Panama’s capital city is a melting pot of culinary, cultural and environmental delights.
Famous for its world-changing canal and abundance of plant and animal life, Panama City has come into its own in recent decades. The nation’s capital and largest city is the definition of fusion: It is the only capital in the world with a rainforest within city limits, boasting more animal, insect and bird species than the United States and Canada combined. It’s a major international financial center with an economy that’s heavily dependent on the canal, breweries, oil refineries, steel-rolling mills, and clothing and wood factories. Its culinary scene blends cultural influences from years of foreign rule—first by Spain, then by Colombia—as well as from the men and women from China, Africa, the West Indies and Europe who came either by force or by choice to work on the canal. With tons of new construction and concentrated efforts at cleaning up the streets, Panama City is quickly becoming a top Latin American destination for food, art and history, as well as its pristine beaches and consistently balmy weather.
When to go
Panama City has two seasons: dry and wet. Dry season lasts from December to April, while wet season goes from May to November, with November being the rainiest and least desirable time to visit.
DRY SEASON (DECEMBER–APRIL)
Snowbirds from North America and Europe flock to Panama City for its predictable temperatures—highs consistently between 65 and 78 degrees—and stunning coastlines. Late January brings the five-day Jazz Festival and its lineup of internationally renowned musicians. The country’s largest festival, Carnival, takes place during the four days leading up to Ash Wednesday in February or March. The streets fill with parades, dancing, drinking and trucks carrying water tanks to spray the crowd. Water balloons and buckets are also part of the celebration, so keep cell phones and other electronics tucked away.
WET SEASON (MAY–NOVEMBER)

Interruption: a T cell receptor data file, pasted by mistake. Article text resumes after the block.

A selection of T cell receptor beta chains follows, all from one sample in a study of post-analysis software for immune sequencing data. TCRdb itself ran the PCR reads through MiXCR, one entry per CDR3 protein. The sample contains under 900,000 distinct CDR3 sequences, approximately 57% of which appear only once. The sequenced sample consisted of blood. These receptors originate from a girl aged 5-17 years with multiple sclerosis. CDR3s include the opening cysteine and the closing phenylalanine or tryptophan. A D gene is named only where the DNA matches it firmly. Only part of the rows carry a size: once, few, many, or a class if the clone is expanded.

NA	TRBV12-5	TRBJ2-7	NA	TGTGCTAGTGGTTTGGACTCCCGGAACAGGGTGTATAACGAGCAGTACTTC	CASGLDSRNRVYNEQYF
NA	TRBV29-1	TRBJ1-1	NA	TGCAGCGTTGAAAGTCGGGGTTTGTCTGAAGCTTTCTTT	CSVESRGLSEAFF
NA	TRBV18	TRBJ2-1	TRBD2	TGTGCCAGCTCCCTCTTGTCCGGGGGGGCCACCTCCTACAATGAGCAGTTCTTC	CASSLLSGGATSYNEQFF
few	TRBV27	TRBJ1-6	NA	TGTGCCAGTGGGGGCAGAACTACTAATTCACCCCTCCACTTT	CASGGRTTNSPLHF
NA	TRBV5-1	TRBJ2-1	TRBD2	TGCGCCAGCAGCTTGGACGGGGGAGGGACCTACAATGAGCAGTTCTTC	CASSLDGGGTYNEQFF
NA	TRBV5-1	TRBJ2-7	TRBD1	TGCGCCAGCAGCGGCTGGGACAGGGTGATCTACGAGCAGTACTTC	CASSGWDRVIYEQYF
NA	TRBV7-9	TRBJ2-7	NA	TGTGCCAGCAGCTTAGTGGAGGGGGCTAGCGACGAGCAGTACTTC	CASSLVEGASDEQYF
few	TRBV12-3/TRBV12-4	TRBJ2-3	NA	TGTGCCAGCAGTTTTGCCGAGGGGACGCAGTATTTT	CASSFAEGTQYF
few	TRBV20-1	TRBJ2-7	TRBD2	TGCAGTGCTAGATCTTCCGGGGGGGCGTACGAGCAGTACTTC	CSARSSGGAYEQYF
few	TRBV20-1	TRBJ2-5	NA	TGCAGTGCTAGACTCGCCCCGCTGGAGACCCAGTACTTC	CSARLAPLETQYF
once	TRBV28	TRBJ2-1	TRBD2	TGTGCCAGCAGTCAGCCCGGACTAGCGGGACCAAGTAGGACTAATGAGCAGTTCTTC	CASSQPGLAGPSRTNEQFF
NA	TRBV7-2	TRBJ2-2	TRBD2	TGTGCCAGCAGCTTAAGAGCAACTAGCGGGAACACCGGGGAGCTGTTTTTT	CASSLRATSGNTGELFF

Excessive rain might sound like a negative, but it brings more perks than downsides in Panama City. The rainforests are in full bloom—lending this time the nickname “the green season”—and the rain typically never lasts for more than an hour. This is also prime time for white-water rafting thanks to high rivers. November 3 and 4 are Independence Day and Flag Day and are celebrated with parades, fireworks and other large-scale entertainment.
- Metro: Panama City was the first country in Central America to get an underground metro system in 2014. There are plans for four lines, but so far only one—Linea 1 (Line 1)—is fully completed and operational. It includes 14 stations and runs from the bus terminal in Albrook to San Isidro.
- Bus: Buses are the fastest and most cost-effective way to get around Panama City. In addition to adding 465 new vehicles in 2017, the bus system also partnered with Google to track exactly when the next bus will arrive. Tickets are valid for two-and-a-half hours, including transfers.
- The easiest way to use Panama City’s public transportation system is with a rechargeable metro card. Cards cost $2, and you must add at least 50 cents on them to be valid. They can be purchased at all metro stations and the bus terminal in Albrook.
- Panama uses U.S. currency.
- Sidewalks are scarce in the city, and where they do exist, they are often warped from the tropical climate and heavy rains during wet season. Be diligent when walking.
- Buildings in Panama do not have street addresses. Technically streets have names, but without street numbers they’re not much use for giving or receiving directions. The best way to get around is to use neighborhood names and landmarks.
The unbeatable downtown location of Radisson Decapolis Hotel Panama City boasts several excellent on-site dining options, a rooftop pool, a business center, a full-service aqua spa, and beauty salon. The downtown location provides easy access to shopping, a casino, and the historic Casco Viejo district.
Radisson Hotel Panama Canal provides guests with easy access to Panama’s beautiful beaches, amazing architecture and excellent shopping. The Bridge of the Americas, which is considered one of the Seven Wonders of the Modern World, is within sight from our pristine hotel location.
Located just steps from the second-largest free-trade shopping zone in the world, Radisson Colon 2,000 Hotel and Casino is a spectacular choice for travelers who like to stay close to the action. The hotel features free high-speed internet, a free shuttle, as well as spacious meeting areas to accommodate any special events.